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absquatulate (v.)
"run away, make off," 1840, earlier absquotilate (1837), "Facetious U.S. coinage" [Weekley], perhaps based on a mock-Latin negation of squat (v.) "to settle." Said to have been used on the London stage in in the lines of rough, bragging, comical American character "Nimrod Wildfire" in the play "The Kentuckian" as re-written by British author William B. Bernard, perhaps it was in James K. Paulding's American original, "The Lion of the West." Civil War slang established skedaddle in its place. Related: Absquatulated; absquatulating; absquatulation.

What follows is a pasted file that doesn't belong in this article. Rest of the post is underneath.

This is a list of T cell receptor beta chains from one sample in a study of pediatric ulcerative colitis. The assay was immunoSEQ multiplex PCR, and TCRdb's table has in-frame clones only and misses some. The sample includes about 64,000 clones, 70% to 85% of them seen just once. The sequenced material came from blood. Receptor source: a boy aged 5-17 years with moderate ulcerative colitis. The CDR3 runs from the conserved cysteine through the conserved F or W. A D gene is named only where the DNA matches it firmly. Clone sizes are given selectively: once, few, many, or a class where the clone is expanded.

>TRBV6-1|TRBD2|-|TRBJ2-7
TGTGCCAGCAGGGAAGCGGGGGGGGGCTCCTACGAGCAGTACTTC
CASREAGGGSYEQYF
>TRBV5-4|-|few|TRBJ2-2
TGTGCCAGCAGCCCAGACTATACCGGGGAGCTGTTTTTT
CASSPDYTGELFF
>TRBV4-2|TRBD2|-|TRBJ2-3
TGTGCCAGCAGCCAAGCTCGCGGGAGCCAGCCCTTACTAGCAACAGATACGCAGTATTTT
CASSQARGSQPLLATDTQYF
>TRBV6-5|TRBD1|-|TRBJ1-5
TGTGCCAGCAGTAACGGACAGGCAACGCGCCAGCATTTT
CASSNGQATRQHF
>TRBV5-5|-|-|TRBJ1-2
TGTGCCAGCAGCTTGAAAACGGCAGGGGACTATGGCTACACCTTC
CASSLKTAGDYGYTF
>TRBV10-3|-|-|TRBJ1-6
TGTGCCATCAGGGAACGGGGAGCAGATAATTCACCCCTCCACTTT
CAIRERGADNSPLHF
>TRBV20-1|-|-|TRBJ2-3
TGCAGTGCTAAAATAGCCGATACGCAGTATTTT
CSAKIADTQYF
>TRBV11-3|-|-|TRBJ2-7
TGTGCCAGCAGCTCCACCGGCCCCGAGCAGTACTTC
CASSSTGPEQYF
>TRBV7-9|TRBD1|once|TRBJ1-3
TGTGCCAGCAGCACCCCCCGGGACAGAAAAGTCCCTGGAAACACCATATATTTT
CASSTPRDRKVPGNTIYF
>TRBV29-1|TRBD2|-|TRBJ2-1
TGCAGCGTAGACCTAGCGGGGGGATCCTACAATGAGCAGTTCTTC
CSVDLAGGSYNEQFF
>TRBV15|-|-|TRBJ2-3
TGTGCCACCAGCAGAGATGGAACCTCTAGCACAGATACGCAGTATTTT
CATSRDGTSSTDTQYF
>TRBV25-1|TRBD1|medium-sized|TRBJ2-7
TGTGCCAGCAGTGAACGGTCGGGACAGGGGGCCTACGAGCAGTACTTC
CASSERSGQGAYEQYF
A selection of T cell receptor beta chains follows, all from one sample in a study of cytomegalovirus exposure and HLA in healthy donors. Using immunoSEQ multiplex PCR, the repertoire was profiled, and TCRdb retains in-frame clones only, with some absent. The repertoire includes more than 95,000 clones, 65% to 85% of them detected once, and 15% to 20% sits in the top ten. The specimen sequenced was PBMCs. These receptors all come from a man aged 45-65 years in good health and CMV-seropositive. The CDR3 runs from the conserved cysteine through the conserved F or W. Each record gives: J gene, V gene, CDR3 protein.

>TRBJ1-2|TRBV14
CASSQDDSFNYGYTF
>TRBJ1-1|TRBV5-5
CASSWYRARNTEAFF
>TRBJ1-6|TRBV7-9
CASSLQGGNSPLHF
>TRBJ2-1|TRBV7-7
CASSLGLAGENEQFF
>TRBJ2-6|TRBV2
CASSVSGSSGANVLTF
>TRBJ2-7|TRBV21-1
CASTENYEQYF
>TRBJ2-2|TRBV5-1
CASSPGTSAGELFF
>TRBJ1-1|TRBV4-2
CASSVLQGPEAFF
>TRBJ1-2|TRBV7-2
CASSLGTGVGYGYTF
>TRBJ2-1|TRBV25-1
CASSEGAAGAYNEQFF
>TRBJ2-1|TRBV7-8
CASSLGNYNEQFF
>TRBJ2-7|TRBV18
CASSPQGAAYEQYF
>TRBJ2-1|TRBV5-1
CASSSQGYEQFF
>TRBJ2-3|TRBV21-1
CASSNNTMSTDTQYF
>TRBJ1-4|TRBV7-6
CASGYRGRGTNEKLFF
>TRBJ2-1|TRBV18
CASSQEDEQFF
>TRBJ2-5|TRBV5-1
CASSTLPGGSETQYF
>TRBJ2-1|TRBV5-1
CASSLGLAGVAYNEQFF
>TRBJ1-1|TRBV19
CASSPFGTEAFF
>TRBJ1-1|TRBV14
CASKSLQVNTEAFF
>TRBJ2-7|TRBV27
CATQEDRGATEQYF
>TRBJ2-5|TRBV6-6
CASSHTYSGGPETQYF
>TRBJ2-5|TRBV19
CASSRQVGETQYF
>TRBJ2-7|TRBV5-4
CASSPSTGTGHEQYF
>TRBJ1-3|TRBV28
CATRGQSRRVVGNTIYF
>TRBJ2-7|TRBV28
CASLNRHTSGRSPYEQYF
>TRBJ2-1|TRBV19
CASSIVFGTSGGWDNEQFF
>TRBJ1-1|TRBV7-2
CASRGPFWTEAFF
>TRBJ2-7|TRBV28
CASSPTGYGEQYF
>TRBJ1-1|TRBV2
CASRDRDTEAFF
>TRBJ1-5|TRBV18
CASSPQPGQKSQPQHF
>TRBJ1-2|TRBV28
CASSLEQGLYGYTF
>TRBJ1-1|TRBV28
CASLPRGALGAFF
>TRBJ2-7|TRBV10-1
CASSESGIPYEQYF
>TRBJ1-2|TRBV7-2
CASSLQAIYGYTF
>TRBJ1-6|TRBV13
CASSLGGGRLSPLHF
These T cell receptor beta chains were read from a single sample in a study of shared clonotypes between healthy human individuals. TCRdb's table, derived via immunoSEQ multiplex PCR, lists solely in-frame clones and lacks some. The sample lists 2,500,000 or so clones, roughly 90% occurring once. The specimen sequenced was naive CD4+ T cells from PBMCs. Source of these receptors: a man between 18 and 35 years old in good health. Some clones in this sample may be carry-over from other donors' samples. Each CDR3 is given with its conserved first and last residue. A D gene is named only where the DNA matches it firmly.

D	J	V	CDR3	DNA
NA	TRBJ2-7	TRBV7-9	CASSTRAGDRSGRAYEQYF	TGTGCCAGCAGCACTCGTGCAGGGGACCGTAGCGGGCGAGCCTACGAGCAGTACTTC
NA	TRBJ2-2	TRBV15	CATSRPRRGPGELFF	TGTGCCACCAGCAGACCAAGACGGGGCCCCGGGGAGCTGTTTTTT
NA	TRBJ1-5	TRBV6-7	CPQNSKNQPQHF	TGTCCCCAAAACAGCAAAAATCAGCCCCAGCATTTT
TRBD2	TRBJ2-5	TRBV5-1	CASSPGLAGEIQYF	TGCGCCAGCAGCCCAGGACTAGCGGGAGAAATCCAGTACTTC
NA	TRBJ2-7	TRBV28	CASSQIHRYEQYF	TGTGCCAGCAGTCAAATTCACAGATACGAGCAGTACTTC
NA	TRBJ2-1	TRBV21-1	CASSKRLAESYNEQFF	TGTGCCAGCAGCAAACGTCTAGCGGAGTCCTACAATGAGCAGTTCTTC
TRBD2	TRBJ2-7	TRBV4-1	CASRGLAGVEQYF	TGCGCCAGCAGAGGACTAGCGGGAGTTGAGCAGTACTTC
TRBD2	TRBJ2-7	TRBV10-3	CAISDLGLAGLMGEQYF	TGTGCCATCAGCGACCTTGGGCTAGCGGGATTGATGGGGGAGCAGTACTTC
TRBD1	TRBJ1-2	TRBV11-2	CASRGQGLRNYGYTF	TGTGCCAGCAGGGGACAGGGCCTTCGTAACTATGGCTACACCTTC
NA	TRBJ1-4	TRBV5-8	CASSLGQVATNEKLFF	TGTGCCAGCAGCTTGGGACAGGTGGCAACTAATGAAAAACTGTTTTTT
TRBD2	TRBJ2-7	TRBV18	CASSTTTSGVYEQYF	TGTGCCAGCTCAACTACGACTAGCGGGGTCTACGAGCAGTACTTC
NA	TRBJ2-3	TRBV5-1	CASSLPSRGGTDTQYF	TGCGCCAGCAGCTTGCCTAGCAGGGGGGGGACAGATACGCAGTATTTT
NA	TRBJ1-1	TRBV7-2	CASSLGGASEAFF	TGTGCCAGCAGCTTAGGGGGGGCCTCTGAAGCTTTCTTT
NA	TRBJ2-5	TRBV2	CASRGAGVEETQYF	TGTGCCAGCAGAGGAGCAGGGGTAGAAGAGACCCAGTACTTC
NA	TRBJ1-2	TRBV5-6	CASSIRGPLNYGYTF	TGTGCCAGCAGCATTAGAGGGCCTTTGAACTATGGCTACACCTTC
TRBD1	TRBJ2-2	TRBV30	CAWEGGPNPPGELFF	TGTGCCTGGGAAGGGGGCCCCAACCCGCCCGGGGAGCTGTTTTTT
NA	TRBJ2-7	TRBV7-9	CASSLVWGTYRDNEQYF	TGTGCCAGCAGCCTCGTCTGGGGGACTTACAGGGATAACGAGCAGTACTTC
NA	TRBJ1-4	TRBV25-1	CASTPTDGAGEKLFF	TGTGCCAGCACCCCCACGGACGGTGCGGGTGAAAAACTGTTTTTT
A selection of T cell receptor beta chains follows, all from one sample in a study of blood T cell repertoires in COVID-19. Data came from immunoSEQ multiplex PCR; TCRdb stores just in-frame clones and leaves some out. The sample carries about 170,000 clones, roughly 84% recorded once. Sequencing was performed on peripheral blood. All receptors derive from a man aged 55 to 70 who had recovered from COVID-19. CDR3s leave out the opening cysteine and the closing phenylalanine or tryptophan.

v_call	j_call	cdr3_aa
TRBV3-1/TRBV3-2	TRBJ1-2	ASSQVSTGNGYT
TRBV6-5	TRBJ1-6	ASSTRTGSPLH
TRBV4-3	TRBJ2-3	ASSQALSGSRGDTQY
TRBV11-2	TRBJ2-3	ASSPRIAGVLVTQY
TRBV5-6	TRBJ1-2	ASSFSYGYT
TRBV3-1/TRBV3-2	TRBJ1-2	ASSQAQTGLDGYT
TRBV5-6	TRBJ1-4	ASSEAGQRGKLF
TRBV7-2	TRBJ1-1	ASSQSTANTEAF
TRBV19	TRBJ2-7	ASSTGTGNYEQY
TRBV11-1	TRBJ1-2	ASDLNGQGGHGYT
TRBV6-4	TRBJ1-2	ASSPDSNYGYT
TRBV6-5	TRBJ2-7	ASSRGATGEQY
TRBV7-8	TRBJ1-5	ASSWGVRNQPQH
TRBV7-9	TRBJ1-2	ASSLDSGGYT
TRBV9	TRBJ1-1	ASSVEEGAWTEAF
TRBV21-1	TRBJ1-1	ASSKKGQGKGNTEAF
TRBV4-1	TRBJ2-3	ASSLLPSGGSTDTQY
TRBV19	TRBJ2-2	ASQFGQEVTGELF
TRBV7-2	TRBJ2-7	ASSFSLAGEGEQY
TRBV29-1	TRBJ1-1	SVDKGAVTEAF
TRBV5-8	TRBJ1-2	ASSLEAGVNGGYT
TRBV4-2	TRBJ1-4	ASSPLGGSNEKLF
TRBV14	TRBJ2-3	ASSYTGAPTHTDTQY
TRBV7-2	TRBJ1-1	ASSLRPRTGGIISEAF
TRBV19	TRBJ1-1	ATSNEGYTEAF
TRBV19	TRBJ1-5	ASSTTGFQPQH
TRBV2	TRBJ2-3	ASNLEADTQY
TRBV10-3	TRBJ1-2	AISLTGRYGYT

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discombobulate (v.)

"to upset, embarrass," 1834, discombobricate, American English, fanciful mock-Latin coinage of a type popular then. Compare, on a similar pattern, confusticate (1852), absquatulate (1840), spifflicate "confound, beat" (1850), scrumplicate "eat" (1890). Related: discombobulating; discombobulation.

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